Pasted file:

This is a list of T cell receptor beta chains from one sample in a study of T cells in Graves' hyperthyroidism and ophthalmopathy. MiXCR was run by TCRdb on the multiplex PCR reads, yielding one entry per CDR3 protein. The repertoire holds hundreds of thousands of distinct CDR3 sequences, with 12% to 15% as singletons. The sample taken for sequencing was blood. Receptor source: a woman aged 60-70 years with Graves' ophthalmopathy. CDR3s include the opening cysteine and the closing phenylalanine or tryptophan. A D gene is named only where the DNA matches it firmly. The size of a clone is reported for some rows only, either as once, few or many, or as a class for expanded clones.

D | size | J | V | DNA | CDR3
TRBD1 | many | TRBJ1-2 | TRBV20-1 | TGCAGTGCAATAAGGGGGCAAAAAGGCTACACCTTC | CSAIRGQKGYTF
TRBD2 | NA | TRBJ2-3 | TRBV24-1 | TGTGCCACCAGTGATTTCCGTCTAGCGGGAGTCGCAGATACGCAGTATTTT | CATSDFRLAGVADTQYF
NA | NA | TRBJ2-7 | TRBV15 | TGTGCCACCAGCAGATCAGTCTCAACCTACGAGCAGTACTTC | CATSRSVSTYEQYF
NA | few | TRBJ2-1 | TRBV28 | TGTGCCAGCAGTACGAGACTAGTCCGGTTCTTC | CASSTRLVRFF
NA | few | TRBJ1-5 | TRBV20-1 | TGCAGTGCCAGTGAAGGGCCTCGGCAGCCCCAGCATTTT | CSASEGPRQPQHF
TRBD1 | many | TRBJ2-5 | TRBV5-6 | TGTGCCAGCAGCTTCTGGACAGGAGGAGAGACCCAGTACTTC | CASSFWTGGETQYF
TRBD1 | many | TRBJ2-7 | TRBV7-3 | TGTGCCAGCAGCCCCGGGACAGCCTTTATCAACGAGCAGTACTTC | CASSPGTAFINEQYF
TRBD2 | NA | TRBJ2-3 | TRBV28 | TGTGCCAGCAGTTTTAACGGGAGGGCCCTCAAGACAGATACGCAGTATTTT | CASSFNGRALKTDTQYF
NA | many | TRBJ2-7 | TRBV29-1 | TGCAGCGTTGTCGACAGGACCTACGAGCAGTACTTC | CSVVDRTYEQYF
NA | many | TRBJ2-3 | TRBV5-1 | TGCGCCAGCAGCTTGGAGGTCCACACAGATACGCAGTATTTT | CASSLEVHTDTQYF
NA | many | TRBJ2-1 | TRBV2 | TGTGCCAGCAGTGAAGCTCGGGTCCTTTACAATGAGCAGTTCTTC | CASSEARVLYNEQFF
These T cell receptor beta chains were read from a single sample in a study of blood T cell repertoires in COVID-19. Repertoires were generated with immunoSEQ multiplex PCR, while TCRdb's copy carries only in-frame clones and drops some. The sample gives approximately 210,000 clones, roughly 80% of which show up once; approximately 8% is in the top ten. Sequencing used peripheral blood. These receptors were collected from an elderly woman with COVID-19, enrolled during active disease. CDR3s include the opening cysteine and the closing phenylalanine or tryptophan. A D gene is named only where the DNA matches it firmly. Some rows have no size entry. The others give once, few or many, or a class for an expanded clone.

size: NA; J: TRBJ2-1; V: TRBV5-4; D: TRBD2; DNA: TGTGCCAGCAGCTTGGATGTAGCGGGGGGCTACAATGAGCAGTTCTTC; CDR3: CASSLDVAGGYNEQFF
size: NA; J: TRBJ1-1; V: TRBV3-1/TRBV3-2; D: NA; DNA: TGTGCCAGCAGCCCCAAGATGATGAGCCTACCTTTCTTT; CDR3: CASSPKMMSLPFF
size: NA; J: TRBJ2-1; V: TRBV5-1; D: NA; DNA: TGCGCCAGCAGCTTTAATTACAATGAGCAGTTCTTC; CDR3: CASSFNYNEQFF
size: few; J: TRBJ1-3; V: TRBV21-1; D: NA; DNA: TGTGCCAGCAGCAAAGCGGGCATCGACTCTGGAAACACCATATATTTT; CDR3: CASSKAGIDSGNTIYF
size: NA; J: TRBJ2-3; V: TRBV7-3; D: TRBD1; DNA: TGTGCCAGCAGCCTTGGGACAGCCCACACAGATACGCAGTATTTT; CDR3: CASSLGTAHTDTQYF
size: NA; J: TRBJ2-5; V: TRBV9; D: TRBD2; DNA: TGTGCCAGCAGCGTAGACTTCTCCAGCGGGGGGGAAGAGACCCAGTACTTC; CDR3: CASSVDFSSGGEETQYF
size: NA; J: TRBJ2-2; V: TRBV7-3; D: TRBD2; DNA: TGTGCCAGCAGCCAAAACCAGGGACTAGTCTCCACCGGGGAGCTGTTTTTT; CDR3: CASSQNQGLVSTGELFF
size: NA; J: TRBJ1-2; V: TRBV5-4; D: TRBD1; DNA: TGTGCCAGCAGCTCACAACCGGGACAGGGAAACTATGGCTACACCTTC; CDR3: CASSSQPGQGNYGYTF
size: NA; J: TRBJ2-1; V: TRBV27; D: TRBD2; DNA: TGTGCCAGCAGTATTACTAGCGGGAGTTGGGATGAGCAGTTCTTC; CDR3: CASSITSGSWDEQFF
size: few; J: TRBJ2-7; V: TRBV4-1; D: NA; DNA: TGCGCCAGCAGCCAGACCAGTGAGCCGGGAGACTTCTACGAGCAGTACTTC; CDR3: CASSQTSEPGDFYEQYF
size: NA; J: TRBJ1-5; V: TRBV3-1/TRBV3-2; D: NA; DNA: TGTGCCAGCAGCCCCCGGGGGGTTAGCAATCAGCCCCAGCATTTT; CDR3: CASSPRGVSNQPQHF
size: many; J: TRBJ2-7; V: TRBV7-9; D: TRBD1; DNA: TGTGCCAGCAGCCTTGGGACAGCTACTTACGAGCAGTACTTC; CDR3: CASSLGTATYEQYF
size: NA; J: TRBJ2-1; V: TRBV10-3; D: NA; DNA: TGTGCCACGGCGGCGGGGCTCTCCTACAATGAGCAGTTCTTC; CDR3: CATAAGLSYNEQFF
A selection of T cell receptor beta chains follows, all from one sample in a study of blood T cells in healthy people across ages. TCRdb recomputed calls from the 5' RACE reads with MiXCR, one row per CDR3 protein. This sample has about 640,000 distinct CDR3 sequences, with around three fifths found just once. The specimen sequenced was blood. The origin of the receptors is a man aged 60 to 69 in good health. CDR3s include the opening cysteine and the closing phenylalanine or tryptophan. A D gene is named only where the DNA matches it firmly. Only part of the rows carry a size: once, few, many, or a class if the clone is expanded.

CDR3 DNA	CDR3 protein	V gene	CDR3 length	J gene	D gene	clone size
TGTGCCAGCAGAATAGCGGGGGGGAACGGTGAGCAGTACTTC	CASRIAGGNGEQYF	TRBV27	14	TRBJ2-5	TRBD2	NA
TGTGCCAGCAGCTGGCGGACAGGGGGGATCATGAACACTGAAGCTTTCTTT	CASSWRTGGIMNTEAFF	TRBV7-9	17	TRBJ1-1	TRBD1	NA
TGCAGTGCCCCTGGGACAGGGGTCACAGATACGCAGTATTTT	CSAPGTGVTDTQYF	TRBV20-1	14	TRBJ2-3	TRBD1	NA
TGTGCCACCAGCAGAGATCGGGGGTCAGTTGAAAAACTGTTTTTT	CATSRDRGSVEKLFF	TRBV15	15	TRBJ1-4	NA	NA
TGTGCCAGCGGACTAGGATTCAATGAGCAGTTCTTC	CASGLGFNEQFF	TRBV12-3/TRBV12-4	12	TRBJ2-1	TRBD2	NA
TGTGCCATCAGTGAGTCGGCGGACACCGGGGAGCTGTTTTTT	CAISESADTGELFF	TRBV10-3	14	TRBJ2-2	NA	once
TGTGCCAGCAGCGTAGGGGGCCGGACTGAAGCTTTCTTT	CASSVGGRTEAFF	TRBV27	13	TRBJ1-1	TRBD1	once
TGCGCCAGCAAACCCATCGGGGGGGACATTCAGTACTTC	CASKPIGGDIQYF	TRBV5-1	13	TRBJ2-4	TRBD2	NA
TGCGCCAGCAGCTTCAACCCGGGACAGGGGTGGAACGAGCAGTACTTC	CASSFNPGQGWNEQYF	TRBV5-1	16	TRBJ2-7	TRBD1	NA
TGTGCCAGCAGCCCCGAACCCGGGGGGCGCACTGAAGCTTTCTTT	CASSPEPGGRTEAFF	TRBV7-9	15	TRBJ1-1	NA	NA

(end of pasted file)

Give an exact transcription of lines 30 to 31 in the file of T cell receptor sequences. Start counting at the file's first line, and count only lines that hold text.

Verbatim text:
TGTGCCAGCAGAATAGCGGGGGGGAACGGTGAGCAGTACTTC	CASRIAGGNGEQYF	TRBV27	14	TRBJ2-5	TRBD2	NA
TGTGCCAGCAGCTGGCGGACAGGGGGGATCATGAACACTGAAGCTTTCTTT	CASSWRTGGIMNTEAFF	TRBV7-9	17	TRBJ1-1	TRBD1	NA